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Work-related knee injuries treated in US emergency departments.
Chen-Z; Chakrabarty-S; Levine-RS; Aliyu-MH; Ding-T; Jackson-LL
J Occup Environ Med 2013 Sep; 55(9):1091-1099
To characterize work-related knee injuries treated in US emergency departments (EDs). Methods: We characterized work-related knee injuries treated in EDs in 2007 and examined trends from 1998 to 2007 by using the National Electronic Injury Surveillance System-occupational supplement. Results: In 2007, 184,300 (+/-54,000; 95% confidence interval) occupational knee injuries were treated in US EDs, accounting for 5% of the 3.4 (+/-0.9) million ED-treated occupational injuries. The ED-treated knee injury rate was 13 (+/-4) injuries per 10,000 full-time equivalent workers. Younger workers and older female workers had high rates. Strains/sprains and contusions/abrasions were common-frequently resulting from falls and bodily reaction/overexertion events. Knee injury rates declined from 1998 through 2007. Conclusions: Knee injury prevention should emphasize reducing falls and bodily reaction/overexertion events, particularly among all youth and older women.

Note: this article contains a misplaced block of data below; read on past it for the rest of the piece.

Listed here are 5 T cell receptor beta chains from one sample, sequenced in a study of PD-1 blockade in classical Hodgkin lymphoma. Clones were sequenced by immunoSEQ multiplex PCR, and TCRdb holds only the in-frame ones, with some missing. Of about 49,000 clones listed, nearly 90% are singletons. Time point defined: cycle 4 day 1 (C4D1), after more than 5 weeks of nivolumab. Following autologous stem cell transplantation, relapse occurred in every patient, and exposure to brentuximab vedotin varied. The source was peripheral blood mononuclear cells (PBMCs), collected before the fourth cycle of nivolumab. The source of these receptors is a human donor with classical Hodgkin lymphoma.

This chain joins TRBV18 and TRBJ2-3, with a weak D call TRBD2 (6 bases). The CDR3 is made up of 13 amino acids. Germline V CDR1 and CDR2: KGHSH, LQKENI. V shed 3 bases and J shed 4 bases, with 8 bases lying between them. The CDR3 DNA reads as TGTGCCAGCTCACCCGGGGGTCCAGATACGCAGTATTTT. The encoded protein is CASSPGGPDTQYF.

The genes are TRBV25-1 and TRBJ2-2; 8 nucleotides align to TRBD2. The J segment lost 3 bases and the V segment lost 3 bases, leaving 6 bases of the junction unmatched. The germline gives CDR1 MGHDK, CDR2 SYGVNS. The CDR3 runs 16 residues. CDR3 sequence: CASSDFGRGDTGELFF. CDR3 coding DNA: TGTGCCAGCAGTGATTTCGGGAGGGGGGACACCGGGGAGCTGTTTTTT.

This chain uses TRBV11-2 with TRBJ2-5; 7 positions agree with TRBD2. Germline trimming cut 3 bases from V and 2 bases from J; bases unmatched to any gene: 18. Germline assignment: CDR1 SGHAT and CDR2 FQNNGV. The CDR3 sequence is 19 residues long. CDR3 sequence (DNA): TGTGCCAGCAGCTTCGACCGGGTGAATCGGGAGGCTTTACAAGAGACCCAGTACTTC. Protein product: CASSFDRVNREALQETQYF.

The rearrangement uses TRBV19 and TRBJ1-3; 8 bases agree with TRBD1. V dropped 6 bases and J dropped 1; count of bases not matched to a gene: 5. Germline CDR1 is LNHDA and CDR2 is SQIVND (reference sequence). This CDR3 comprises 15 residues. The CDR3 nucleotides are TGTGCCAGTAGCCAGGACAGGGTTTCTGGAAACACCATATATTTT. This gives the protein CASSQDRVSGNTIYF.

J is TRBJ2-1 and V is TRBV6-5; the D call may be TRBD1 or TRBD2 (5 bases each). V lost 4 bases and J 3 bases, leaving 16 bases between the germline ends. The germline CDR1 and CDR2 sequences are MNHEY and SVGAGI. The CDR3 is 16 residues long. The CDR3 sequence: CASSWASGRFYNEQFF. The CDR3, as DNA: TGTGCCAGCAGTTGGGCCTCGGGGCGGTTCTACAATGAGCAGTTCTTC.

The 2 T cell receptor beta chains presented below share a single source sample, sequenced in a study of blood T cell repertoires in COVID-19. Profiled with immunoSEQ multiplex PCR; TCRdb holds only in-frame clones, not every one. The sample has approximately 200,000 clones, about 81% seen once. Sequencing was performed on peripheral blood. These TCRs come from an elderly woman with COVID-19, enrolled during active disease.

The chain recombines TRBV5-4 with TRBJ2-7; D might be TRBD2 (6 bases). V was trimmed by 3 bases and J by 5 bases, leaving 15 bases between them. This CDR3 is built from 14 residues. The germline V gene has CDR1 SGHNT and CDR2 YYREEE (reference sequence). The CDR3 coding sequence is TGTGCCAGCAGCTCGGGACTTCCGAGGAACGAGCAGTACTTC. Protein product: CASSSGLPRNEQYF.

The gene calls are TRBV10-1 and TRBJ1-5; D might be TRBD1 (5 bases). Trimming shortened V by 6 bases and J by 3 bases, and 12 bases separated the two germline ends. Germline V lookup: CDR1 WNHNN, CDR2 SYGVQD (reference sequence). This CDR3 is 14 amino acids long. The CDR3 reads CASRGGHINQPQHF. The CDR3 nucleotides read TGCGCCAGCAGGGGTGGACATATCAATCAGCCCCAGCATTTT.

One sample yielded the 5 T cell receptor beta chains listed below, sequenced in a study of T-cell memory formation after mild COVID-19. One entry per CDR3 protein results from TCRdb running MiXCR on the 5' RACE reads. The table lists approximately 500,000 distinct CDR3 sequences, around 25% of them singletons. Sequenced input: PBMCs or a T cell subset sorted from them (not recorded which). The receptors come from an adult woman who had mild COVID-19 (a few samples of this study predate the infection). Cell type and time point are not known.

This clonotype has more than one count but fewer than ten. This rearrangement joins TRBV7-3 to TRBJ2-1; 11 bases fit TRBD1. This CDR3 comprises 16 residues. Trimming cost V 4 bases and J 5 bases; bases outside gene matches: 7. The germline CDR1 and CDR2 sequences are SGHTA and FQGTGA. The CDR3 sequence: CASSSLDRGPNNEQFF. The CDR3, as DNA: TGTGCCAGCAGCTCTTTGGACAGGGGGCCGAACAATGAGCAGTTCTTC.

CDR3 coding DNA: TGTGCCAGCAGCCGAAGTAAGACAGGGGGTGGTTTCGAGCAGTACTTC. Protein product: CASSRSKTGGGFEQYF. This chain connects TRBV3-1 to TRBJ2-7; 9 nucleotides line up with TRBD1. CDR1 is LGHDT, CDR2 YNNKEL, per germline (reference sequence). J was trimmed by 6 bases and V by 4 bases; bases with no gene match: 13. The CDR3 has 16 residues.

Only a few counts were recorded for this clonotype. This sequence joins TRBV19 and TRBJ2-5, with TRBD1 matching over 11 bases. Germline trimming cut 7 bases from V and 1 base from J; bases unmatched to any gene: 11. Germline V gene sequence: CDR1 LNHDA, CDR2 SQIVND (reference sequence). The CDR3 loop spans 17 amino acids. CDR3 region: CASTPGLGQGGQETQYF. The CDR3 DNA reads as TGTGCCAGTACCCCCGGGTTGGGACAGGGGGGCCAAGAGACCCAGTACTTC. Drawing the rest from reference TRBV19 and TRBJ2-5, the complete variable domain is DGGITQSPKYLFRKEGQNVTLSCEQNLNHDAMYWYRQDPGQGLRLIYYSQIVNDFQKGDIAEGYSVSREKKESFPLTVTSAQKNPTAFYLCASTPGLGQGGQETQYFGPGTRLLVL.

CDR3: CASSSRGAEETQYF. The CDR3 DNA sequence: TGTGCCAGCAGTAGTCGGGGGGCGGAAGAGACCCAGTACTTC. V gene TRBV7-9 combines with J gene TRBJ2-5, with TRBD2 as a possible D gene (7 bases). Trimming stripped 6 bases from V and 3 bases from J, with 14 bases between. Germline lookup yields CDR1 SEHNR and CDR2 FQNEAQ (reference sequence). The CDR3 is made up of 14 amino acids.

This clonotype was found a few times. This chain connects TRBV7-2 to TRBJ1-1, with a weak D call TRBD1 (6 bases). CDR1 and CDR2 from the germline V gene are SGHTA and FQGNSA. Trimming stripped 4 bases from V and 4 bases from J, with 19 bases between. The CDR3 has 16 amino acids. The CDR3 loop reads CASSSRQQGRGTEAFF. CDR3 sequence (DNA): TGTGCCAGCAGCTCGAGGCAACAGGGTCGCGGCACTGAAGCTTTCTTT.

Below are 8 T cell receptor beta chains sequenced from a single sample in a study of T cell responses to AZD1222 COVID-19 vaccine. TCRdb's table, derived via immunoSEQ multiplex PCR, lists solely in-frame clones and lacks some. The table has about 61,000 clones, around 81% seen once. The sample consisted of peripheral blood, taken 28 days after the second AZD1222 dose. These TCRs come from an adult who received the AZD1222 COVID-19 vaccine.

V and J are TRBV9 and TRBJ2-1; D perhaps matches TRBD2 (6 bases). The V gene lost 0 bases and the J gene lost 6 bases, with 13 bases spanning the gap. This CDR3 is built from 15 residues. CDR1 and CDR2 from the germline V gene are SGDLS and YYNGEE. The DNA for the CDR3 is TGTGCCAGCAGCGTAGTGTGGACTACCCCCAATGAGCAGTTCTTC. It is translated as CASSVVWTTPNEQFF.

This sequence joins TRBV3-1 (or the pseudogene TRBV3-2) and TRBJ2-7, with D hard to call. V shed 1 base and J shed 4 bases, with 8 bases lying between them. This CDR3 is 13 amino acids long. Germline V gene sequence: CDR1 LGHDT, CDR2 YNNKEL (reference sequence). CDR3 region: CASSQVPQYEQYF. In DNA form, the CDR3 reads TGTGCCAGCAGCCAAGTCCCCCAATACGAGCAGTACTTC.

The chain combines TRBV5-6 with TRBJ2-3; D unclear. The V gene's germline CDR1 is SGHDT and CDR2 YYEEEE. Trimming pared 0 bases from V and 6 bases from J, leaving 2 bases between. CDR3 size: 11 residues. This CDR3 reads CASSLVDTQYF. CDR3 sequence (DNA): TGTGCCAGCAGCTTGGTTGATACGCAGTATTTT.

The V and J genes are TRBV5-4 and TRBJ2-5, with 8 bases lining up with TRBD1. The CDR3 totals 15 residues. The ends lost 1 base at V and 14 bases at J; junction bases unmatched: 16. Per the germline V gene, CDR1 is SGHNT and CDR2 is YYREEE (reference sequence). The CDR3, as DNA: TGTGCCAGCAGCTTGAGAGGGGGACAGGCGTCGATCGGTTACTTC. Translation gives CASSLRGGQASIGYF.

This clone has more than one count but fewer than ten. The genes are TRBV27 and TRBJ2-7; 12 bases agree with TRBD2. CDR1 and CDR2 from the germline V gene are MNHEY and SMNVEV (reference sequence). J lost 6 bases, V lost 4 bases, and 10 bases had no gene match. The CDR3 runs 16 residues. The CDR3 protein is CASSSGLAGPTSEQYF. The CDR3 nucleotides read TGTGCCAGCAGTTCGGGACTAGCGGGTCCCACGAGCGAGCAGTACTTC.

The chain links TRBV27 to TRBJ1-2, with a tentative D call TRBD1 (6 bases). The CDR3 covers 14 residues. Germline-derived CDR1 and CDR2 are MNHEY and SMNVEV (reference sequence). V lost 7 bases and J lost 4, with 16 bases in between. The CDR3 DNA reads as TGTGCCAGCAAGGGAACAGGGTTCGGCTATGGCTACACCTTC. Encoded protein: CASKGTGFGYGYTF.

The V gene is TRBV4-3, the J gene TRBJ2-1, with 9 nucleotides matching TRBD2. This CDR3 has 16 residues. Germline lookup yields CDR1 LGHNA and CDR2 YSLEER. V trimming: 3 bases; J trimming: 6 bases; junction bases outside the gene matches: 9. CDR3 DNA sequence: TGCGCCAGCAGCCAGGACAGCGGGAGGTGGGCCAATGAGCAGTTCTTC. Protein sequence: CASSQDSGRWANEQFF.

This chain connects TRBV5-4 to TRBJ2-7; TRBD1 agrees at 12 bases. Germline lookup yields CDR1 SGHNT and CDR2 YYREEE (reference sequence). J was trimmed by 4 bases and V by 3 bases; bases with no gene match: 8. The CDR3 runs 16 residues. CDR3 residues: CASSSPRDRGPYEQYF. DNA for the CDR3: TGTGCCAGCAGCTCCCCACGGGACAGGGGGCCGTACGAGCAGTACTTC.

Musculoskeletal-system; Musculoskeletal-system-disorders; Knee-injuries; Knee-disorders; Statistical-analysis; Surveillance-programs; Workers; Age-groups; Injuries; Risk-factors; Weight-factors
Larry L. Jackson, PhD, Division of Safety Research, Centers for Disease Control and Prevention, National Institute for Occupational Safety and Health, 1095 Willowdale Rd, MS1808, Morgantown, WV 26505
Issue of Publication
Journal of Occupational and Environmental Medicine
WV; TN; CA
Meharry Medical College, Nashville, Tennessee
Page last reviewed: April 12, 2019
Content source: National Institute for Occupational Safety and Health Education and Information Division